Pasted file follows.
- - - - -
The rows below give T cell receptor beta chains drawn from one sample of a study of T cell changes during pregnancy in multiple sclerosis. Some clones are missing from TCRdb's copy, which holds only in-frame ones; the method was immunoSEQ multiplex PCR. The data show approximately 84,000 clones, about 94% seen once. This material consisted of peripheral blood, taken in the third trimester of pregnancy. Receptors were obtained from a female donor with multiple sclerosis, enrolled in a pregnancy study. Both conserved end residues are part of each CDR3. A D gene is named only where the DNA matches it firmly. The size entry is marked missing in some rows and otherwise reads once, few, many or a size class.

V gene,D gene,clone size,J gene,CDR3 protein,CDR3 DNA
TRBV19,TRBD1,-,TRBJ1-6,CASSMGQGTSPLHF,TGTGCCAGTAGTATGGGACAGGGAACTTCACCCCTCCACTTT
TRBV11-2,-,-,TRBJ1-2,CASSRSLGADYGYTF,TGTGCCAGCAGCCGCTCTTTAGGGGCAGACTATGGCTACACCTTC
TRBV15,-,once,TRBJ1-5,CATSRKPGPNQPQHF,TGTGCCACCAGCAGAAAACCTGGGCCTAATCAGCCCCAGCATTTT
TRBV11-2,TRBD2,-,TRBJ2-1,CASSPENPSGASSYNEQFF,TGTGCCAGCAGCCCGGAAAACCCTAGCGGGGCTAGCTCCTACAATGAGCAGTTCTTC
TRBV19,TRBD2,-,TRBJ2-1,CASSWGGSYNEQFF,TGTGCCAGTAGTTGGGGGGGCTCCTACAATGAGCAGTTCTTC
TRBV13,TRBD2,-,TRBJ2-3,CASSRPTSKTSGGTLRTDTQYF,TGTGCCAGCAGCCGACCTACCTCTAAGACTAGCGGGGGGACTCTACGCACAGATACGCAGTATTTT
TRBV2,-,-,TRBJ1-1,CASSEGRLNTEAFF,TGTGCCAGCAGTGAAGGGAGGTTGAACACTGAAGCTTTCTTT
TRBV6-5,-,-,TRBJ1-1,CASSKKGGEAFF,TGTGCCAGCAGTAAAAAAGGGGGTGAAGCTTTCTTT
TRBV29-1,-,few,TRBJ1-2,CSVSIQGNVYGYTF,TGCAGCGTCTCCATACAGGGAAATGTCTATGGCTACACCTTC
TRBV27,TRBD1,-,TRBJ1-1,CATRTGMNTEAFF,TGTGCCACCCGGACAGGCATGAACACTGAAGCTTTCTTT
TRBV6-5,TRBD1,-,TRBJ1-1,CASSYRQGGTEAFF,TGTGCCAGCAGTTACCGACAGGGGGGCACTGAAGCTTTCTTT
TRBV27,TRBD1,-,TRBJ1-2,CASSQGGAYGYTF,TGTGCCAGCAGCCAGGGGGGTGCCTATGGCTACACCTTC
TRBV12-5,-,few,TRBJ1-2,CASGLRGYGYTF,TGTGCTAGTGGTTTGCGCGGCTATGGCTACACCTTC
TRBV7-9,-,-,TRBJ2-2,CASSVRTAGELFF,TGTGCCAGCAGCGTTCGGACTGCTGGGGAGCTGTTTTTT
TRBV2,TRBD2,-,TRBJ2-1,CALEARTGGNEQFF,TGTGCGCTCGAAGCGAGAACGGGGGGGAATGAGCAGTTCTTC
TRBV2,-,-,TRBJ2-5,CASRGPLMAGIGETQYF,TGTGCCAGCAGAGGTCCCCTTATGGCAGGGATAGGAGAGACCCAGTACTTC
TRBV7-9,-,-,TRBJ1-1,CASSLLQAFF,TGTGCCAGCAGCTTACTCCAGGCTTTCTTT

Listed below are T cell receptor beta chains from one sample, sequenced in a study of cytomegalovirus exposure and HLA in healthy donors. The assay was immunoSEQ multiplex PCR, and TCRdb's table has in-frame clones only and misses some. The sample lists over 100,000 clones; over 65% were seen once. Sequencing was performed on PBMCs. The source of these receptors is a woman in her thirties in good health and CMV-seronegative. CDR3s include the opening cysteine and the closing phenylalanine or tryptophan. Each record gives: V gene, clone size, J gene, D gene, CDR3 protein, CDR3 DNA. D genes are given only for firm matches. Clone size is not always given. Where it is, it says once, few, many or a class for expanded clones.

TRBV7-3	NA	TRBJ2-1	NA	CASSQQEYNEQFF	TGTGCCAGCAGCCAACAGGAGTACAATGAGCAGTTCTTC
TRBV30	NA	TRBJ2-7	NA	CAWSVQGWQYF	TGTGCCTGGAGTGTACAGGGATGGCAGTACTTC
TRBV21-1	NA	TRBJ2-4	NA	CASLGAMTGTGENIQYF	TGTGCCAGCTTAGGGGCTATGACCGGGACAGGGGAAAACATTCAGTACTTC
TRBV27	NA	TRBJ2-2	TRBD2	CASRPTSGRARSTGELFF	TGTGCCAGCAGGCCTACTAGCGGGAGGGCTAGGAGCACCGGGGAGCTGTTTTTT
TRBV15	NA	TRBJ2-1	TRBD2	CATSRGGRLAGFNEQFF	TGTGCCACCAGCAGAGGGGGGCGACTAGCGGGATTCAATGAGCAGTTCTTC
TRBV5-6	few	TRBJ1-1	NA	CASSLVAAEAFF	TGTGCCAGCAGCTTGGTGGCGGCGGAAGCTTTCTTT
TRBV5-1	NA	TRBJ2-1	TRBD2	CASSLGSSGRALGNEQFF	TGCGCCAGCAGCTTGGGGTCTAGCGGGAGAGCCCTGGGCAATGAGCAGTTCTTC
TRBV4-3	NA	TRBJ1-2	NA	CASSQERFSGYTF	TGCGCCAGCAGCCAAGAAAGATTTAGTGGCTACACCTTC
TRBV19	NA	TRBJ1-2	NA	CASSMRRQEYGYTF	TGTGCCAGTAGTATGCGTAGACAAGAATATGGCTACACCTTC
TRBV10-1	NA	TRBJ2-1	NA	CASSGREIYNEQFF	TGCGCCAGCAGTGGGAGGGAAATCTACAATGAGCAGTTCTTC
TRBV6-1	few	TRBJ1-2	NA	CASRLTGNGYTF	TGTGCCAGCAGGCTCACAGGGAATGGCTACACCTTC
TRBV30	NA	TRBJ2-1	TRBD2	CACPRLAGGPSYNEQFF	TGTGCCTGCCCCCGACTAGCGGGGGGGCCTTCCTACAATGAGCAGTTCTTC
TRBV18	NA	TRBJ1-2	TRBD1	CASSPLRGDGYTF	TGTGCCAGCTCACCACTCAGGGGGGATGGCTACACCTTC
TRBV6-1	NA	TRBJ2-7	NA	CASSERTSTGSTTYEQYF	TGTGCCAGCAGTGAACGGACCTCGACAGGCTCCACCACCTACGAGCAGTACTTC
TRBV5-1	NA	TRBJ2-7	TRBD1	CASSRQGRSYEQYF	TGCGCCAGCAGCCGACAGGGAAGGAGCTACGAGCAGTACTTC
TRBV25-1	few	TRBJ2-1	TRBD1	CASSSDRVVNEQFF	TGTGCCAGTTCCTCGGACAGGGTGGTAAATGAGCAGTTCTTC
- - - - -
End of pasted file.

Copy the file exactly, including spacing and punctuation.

The rows below give T cell receptor beta chains drawn from one sample of a study of T cell changes during pregnancy in multiple sclerosis. Some clones are missing from TCRdb's copy, which holds only in-frame ones; the method was immunoSEQ multiplex PCR. The data show approximately 84,000 clones, about 94% seen once. This material consisted of peripheral blood, taken in the third trimester of pregnancy. Receptors were obtained from a female donor with multiple sclerosis, enrolled in a pregnancy study. Both conserved end residues are part of each CDR3. A D gene is named only where the DNA matches it firmly. The size entry is marked missing in some rows and otherwise reads once, few, many or a size class.

V gene,D gene,clone size,J gene,CDR3 protein,CDR3 DNA
TRBV19,TRBD1,-,TRBJ1-6,CASSMGQGTSPLHF,TGTGCCAGTAGTATGGGACAGGGAACTTCACCCCTCCACTTT
TRBV11-2,-,-,TRBJ1-2,CASSRSLGADYGYTF,TGTGCCAGCAGCCGCTCTTTAGGGGCAGACTATGGCTACACCTTC
TRBV15,-,once,TRBJ1-5,CATSRKPGPNQPQHF,TGTGCCACCAGCAGAAAACCTGGGCCTAATCAGCCCCAGCATTTT
TRBV11-2,TRBD2,-,TRBJ2-1,CASSPENPSGASSYNEQFF,TGTGCCAGCAGCCCGGAAAACCCTAGCGGGGCTAGCTCCTACAATGAGCAGTTCTTC
TRBV19,TRBD2,-,TRBJ2-1,CASSWGGSYNEQFF,TGTGCCAGTAGTTGGGGGGGCTCCTACAATGAGCAGTTCTTC
TRBV13,TRBD2,-,TRBJ2-3,CASSRPTSKTSGGTLRTDTQYF,TGTGCCAGCAGCCGACCTACCTCTAAGACTAGCGGGGGGACTCTACGCACAGATACGCAGTATTTT
TRBV2,-,-,TRBJ1-1,CASSEGRLNTEAFF,TGTGCCAGCAGTGAAGGGAGGTTGAACACTGAAGCTTTCTTT
TRBV6-5,-,-,TRBJ1-1,CASSKKGGEAFF,TGTGCCAGCAGTAAAAAAGGGGGTGAAGCTTTCTTT
TRBV29-1,-,few,TRBJ1-2,CSVSIQGNVYGYTF,TGCAGCGTCTCCATACAGGGAAATGTCTATGGCTACACCTTC
TRBV27,TRBD1,-,TRBJ1-1,CATRTGMNTEAFF,TGTGCCACCCGGACAGGCATGAACACTGAAGCTTTCTTT
TRBV6-5,TRBD1,-,TRBJ1-1,CASSYRQGGTEAFF,TGTGCCAGCAGTTACCGACAGGGGGGCACTGAAGCTTTCTTT
TRBV27,TRBD1,-,TRBJ1-2,CASSQGGAYGYTF,TGTGCCAGCAGCCAGGGGGGTGCCTATGGCTACACCTTC
TRBV12-5,-,few,TRBJ1-2,CASGLRGYGYTF,TGTGCTAGTGGTTTGCGCGGCTATGGCTACACCTTC
TRBV7-9,-,-,TRBJ2-2,CASSVRTAGELFF,TGTGCCAGCAGCGTTCGGACTGCTGGGGAGCTGTTTTTT
TRBV2,TRBD2,-,TRBJ2-1,CALEARTGGNEQFF,TGTGCGCTCGAAGCGAGAACGGGGGGGAATGAGCAGTTCTTC
TRBV2,-,-,TRBJ2-5,CASRGPLMAGIGETQYF,TGTGCCAGCAGAGGTCCCCTTATGGCAGGGATAGGAGAGACCCAGTACTTC
TRBV7-9,-,-,TRBJ1-1,CASSLLQAFF,TGTGCCAGCAGCTTACTCCAGGCTTTCTTT

Listed below are T cell receptor beta chains from one sample, sequenced in a study of cytomegalovirus exposure and HLA in healthy donors. The assay was immunoSEQ multiplex PCR, and TCRdb's table has in-frame clones only and misses some. The sample lists over 100,000 clones; over 65% were seen once. Sequencing was performed on PBMCs. The source of these receptors is a woman in her thirties in good health and CMV-seronegative. CDR3s include the opening cysteine and the closing phenylalanine or tryptophan. Each record gives: V gene, clone size, J gene, D gene, CDR3 protein, CDR3 DNA. D genes are given only for firm matches. Clone size is not always given. Where it is, it says once, few, many or a class for expanded clones.

TRBV7-3	NA	TRBJ2-1	NA	CASSQQEYNEQFF	TGTGCCAGCAGCCAACAGGAGTACAATGAGCAGTTCTTC
TRBV30	NA	TRBJ2-7	NA	CAWSVQGWQYF	TGTGCCTGGAGTGTACAGGGATGGCAGTACTTC
TRBV21-1	NA	TRBJ2-4	NA	CASLGAMTGTGENIQYF	TGTGCCAGCTTAGGGGCTATGACCGGGACAGGGGAAAACATTCAGTACTTC
TRBV27	NA	TRBJ2-2	TRBD2	CASRPTSGRARSTGELFF	TGTGCCAGCAGGCCTACTAGCGGGAGGGCTAGGAGCACCGGGGAGCTGTTTTTT
TRBV15	NA	TRBJ2-1	TRBD2	CATSRGGRLAGFNEQFF	TGTGCCACCAGCAGAGGGGGGCGACTAGCGGGATTCAATGAGCAGTTCTTC
TRBV5-6	few	TRBJ1-1	NA	CASSLVAAEAFF	TGTGCCAGCAGCTTGGTGGCGGCGGAAGCTTTCTTT
TRBV5-1	NA	TRBJ2-1	TRBD2	CASSLGSSGRALGNEQFF	TGCGCCAGCAGCTTGGGGTCTAGCGGGAGAGCCCTGGGCAATGAGCAGTTCTTC
TRBV4-3	NA	TRBJ1-2	NA	CASSQERFSGYTF	TGCGCCAGCAGCCAAGAAAGATTTAGTGGCTACACCTTC
TRBV19	NA	TRBJ1-2	NA	CASSMRRQEYGYTF	TGTGCCAGTAGTATGCGTAGACAAGAATATGGCTACACCTTC
TRBV10-1	NA	TRBJ2-1	NA	CASSGREIYNEQFF	TGCGCCAGCAGTGGGAGGGAAATCTACAATGAGCAGTTCTTC
TRBV6-1	few	TRBJ1-2	NA	CASRLTGNGYTF	TGTGCCAGCAGGCTCACAGGGAATGGCTACACCTTC
TRBV30	NA	TRBJ2-1	TRBD2	CACPRLAGGPSYNEQFF	TGTGCCTGCCCCCGACTAGCGGGGGGGCCTTCCTACAATGAGCAGTTCTTC
TRBV18	NA	TRBJ1-2	TRBD1	CASSPLRGDGYTF	TGTGCCAGCTCACCACTCAGGGGGGATGGCTACACCTTC
TRBV6-1	NA	TRBJ2-7	NA	CASSERTSTGSTTYEQYF	TGTGCCAGCAGTGAACGGACCTCGACAGGCTCCACCACCTACGAGCAGTACTTC
TRBV5-1	NA	TRBJ2-7	TRBD1	CASSRQGRSYEQYF	TGCGCCAGCAGCCGACAGGGAAGGAGCTACGAGCAGTACTTC
TRBV25-1	few	TRBJ2-1	TRBD1	CASSSDRVVNEQFF	TGTGCCAGTTCCTCGGACAGGGTGGTAAATGAGCAGTTCTTC